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Mander Organs
John Sayer

Rounded sharp keys

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Can anyone advise which builders, apart from Father Willis, used rounded sharps?

 

I'm interested to know whether the Rev'd F H Sutton specified them in the organs he designed or was otherwise involved with.

 

Although I'm not totally certain, I believe the following three instruments have this feature:

 

Hoar Cross, Staffs (Bishop)

 

Brrant Broughton, nr Newark (Wordsworth & Maskell)

 

Stockcross, nr Newbury (Bryceson Bros)

 

Another common factor, which may or may not be relevant, is the involvement of Bodley, as designer both of the church and of the organ case.

 

JS

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I have seen an early 1900s Norman & Beard console with rounded sharps. This was a rebuild of an 1880s Brindley & Foster and incorporated a new console.

 

JA

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I have seen an early 1900s Norman & Beard console with rounded sharps. This was a rebuild of an 1880s Brindley & Foster and incorporated a new console.

 

JA

 

It's now clear that a number of builders seem to have used them at one time or another - Walker, Forster & Andrews included - so they are more widespread than I thought. Perhaps there were firms of key-makers, rather than organ builders proper, who specialised in them.

 

JS

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I've also seen them on a late Lewis & Co job, c.1910.

 

As far as I know, these sharps were originally developed by the piano manufacturer Collards, and I've heard them refered to as "Collard sharps". I recall reading an interview with old man Willis in an edition of "Scottish Musical Monthly" from c.1895, in which he mentions having "an arrangement" with Collards for manufacturing these keys in the Rotunda. I have a feeling that there are instances of the Willis firm using them in a few consoles after the WWI, but there are others who will know.

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I have a feeling that there are instances of the Willis firm using them in a few consoles after the WWI, but there are others who will know.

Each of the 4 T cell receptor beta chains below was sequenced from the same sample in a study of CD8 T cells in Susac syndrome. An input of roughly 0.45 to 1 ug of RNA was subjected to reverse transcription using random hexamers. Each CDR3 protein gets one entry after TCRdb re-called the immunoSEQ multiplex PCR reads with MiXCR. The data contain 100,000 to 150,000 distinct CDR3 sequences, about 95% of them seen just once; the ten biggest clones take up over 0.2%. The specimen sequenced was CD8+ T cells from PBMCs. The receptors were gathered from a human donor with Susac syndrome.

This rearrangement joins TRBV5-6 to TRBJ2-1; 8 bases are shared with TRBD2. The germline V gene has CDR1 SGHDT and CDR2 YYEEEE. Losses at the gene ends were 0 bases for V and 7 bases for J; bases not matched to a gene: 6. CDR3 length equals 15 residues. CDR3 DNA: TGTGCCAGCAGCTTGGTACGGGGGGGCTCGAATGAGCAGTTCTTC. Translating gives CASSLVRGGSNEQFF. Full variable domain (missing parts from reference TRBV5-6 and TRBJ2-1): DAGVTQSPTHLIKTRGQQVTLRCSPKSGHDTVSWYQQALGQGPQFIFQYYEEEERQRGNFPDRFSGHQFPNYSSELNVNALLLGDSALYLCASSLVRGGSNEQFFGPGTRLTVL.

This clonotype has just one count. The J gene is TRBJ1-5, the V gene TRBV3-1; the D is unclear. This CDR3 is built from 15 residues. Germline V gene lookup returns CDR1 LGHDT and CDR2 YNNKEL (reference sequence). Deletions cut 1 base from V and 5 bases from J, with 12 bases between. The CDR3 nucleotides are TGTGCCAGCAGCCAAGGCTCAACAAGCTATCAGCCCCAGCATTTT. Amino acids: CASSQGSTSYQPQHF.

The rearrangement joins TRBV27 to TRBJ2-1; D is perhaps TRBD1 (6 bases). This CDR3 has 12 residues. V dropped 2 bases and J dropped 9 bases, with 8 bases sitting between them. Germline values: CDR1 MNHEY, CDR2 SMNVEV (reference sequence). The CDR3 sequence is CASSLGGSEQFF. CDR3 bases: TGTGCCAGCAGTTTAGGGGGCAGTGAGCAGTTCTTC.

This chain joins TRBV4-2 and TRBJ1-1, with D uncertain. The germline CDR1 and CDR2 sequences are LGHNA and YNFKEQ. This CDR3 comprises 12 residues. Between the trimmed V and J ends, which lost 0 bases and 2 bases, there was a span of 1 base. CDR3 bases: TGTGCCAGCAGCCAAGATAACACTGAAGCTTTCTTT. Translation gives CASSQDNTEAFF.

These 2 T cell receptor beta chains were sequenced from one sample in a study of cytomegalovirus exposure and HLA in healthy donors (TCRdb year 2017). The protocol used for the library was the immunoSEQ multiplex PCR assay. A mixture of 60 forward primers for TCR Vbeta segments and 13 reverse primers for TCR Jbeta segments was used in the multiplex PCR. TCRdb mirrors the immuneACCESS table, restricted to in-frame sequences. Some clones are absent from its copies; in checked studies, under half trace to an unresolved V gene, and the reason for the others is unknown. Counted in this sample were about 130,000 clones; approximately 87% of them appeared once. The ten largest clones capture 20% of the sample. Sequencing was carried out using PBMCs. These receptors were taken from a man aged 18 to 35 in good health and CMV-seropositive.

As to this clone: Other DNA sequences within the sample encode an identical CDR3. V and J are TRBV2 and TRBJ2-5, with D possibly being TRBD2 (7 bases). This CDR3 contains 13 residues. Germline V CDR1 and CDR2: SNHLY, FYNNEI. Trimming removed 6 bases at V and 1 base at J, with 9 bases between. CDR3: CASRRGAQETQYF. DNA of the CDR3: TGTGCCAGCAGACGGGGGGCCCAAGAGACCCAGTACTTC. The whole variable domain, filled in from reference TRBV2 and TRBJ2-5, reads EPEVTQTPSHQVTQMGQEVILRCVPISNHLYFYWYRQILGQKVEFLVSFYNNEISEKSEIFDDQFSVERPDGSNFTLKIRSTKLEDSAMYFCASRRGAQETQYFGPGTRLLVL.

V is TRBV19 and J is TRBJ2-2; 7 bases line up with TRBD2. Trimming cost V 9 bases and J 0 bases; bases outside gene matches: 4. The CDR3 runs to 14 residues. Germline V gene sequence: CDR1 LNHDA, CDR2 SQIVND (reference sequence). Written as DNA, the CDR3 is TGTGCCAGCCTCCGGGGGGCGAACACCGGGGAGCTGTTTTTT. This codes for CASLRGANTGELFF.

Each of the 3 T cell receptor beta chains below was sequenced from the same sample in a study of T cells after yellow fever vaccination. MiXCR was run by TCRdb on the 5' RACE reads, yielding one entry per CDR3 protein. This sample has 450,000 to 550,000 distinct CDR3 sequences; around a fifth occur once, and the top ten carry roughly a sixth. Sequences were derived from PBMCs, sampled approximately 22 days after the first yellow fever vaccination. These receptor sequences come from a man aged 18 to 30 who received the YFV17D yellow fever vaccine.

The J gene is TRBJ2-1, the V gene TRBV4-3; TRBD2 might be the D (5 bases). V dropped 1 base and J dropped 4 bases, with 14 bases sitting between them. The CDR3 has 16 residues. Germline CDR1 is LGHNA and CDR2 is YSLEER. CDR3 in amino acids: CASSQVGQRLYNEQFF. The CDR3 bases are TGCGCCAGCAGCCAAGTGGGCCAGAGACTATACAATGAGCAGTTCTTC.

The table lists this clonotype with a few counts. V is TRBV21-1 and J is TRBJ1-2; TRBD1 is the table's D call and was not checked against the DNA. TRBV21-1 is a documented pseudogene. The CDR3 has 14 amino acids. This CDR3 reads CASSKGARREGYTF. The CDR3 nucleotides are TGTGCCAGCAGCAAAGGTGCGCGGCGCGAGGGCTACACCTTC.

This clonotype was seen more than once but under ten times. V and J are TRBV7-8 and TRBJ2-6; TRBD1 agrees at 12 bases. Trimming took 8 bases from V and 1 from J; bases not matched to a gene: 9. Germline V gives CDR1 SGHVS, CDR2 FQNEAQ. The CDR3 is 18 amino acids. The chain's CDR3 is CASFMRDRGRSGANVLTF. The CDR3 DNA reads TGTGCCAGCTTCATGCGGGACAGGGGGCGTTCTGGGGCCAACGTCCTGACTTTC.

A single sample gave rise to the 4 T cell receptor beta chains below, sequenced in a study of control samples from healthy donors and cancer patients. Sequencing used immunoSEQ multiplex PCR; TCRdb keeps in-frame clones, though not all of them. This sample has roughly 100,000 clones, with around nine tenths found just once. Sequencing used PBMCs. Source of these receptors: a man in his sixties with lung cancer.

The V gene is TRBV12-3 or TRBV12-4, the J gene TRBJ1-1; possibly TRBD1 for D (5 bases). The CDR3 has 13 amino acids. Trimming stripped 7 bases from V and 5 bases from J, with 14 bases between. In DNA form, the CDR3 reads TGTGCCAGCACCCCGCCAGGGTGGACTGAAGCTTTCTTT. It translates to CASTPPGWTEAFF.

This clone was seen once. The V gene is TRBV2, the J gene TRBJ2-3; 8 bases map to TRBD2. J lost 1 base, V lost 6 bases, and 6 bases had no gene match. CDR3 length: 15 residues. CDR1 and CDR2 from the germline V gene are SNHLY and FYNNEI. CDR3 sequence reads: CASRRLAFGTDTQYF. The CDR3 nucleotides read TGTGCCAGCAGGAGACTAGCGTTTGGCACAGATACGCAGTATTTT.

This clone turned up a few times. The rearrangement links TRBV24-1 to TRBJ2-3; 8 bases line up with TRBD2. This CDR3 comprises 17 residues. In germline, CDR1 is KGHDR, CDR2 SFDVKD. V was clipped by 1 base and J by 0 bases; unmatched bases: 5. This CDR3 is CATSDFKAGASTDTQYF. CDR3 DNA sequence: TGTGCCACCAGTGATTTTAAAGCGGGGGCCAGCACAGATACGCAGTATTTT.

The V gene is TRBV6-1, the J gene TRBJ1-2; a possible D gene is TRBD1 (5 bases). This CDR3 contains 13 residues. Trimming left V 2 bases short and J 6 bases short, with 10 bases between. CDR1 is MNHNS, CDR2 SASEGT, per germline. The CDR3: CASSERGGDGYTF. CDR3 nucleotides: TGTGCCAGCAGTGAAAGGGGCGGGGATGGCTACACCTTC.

Such as the new Willis that went off to Auckland a few months ago you mean? And very elegant the rounded keys were too I might add.

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Yes, I had seen the Auckland ones - I agree with you regarding the aesthetic qualities. I suspect this is a revival of an old tradition, although I suspect Willis was one of the last firms to stop using them the first time round with the likes of Dunedin Cathedral, Westminster Cathedral gallery console etc..

 

It's sad to contemplate the many such sets of keys (often paired with jointless ivory natural keys) which will have been needlessly dumped in the course of "essential" modernisation over the years.

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The 1884 Alfred Monk organ in St Stephen's Church, Cheltenham has rounded sharps. Norman & Neard tinkered with it in 1910 & 1912, then Nicholsons had a go in 1965, but I don't think the console was altered in any shape or form and I believe it's still retains the original keyboards

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Gildersleeve of Bury St. Edmunds used them, at least some of the time. I played one of his jobs a couple of weeks ago and was reminded of this habit. I wonder, though, with the smaller firms, how much this sort of thing was a standard or whether it depended on suppliers.

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I have seen two or three Hele organs with them. I dislike them, but I suppose it is a matter of taste.

 

Indeed - I had to play one of theirs last week, for a thanksgiving service. The organ was fairly odd, in any case. A few years ago it received some tonal alterations and additions (apparently anonymously - although I have my suspicions), when a couple of the G.O. 8ft. stops (there were formerly six unison flues and a Clarinet) gave way to a Mixture III and a Trumpet. I suppose that this is an improvement....

 

However, this instrument also has round-fronted sharps. Personally, like Vox, I also dislike them - it is not quite so comfortable - or easy - to slide up onto a black note, without the bevelled edges of most other black keys.

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I have recently discovered a small one manual, unfortunately of unknown origin and queried as Bevington on the NPOR, that has a pedalboard with `rounded` sharps. The organ possibly dates from around 1820-1840 and the pedals (pulldowns) appear to be a later addition. Fifteenth, Principal, Diapason 8, Dulciana 8 (not full compass). Also Stop D. bass and Stop D Treble which appear to be permanently `locked` together and cannot be drawn individually. I cannot understand the logic of this as it precludes the use of the Stop D bass with the Dulciana. Builders plaques affixed are "Harvey & Co. with the late T. Walmisley; Tom Robbins; Hill, Norman and Beard.

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